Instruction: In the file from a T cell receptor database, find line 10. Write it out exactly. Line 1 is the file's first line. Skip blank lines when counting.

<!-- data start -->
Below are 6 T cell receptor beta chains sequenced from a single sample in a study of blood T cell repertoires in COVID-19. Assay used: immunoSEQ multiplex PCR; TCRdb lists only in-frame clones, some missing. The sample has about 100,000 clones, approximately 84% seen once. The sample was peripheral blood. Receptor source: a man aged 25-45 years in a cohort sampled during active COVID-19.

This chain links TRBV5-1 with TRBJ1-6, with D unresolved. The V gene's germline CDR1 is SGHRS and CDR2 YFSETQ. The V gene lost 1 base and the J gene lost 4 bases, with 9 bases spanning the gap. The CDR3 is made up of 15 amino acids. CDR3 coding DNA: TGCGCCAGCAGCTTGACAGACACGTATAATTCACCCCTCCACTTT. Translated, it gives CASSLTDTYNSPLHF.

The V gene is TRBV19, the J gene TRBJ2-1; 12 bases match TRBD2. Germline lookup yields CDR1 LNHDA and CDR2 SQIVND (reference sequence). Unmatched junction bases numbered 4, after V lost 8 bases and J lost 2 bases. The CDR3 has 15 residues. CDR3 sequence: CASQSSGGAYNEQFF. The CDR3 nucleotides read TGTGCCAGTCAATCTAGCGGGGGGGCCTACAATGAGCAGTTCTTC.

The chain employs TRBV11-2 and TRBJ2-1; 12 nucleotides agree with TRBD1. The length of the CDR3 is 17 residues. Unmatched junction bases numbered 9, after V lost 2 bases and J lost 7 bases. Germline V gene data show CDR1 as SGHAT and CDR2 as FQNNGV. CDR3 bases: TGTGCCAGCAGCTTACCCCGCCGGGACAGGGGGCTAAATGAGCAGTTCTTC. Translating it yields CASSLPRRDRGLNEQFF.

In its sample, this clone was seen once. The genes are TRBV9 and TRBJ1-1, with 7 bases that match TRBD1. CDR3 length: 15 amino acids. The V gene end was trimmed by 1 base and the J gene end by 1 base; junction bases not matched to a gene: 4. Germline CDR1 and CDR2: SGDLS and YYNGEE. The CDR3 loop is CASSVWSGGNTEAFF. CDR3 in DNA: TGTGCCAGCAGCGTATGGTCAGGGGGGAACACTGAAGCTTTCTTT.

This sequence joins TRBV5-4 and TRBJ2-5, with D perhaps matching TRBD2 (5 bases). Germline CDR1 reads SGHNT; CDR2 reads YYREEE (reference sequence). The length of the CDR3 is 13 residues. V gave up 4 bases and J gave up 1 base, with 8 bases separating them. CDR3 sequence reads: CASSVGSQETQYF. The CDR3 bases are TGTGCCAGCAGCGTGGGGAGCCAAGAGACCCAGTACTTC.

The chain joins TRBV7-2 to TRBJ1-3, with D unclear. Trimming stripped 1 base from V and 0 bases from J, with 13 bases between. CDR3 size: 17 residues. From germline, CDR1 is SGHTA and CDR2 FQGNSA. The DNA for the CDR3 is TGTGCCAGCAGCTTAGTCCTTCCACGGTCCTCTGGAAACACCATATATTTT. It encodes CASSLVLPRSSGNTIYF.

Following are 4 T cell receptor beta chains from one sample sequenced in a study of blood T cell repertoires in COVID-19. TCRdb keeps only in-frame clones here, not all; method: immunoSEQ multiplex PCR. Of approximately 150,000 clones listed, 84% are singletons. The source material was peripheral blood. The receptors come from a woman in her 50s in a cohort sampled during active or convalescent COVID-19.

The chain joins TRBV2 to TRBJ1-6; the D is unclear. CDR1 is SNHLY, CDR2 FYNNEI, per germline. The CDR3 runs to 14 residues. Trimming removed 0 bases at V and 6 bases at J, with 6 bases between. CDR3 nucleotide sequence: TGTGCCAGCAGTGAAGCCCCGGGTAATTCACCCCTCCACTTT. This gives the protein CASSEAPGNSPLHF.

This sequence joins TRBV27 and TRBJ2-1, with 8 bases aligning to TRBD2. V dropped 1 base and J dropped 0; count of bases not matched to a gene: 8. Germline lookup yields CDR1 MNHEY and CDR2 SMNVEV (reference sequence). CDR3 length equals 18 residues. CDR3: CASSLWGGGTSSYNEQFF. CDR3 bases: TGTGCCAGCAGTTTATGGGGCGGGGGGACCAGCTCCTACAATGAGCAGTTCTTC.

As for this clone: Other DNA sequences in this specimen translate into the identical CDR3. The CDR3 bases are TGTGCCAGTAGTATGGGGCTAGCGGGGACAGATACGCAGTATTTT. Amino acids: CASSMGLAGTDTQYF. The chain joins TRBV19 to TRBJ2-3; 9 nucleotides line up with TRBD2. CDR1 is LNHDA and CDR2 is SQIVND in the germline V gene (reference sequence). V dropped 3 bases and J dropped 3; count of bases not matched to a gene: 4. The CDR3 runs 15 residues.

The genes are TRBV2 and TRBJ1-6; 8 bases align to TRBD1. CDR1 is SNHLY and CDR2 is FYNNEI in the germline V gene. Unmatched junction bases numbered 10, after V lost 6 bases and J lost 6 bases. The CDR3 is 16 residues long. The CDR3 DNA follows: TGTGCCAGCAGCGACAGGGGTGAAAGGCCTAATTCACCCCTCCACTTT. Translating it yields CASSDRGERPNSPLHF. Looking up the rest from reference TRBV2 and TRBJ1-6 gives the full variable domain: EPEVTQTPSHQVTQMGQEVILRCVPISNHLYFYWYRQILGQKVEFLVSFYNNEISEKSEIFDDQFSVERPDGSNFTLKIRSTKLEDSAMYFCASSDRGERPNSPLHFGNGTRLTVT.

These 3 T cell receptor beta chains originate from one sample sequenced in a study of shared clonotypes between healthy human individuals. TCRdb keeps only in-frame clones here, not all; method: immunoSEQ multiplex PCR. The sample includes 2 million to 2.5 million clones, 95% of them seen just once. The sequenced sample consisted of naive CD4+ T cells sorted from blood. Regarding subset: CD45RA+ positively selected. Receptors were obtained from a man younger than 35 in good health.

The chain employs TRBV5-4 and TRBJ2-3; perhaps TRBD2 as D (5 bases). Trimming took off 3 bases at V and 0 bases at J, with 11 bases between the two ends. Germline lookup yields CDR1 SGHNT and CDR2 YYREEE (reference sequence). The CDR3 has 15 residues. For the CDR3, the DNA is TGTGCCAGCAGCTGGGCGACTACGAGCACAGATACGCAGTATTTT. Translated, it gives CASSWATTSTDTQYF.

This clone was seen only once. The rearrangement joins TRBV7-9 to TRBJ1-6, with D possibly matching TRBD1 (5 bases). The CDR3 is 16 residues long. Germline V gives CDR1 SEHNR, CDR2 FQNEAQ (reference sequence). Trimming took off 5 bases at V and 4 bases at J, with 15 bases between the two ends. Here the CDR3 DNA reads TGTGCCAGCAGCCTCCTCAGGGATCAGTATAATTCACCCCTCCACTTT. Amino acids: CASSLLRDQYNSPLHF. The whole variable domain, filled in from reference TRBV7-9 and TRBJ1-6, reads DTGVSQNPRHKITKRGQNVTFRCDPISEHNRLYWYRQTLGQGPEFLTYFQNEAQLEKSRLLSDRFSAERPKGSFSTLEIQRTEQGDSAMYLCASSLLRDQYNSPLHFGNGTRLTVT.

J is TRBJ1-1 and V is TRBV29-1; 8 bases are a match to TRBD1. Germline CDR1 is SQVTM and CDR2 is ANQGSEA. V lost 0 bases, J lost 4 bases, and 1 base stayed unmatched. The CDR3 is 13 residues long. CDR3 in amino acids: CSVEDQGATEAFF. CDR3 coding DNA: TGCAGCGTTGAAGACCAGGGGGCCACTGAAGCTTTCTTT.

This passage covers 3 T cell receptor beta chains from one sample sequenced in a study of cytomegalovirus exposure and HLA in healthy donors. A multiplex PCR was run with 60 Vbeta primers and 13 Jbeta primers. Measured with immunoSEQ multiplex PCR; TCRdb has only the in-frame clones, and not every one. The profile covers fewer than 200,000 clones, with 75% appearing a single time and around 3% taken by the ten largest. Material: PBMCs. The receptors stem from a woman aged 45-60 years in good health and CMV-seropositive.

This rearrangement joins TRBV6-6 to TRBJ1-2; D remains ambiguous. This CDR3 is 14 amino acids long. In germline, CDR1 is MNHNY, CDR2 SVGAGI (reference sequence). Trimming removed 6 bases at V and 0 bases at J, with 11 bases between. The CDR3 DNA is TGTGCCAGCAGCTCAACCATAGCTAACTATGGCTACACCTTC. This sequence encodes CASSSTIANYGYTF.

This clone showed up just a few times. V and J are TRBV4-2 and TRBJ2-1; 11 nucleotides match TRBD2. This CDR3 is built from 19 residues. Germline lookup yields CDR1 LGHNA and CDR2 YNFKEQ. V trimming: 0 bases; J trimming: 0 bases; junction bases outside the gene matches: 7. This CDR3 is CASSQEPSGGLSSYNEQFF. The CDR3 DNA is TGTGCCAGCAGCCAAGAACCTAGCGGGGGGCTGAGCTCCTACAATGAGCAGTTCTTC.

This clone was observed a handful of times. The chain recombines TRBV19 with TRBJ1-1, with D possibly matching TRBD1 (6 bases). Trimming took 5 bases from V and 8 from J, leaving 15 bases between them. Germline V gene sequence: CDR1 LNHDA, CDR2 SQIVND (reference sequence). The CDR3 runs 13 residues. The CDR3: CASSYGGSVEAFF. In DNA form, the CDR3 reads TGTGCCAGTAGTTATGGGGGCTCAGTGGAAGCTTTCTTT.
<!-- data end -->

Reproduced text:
This sequence joins TRBV27 and TRBJ2-1, with 8 bases aligning to TRBD2. V dropped 1 base and J dropped 0; count of bases not matched to a gene: 8. Germline lookup yields CDR1 MNHEY and CDR2 SMNVEV (reference sequence). CDR3 length equals 18 residues. CDR3: CASSLWGGGTSSYNEQFF. CDR3 bases: TGTGCCAGCAGTTTATGGGGCGGGGGGACCAGCTCCTACAATGAGCAGTTCTTC.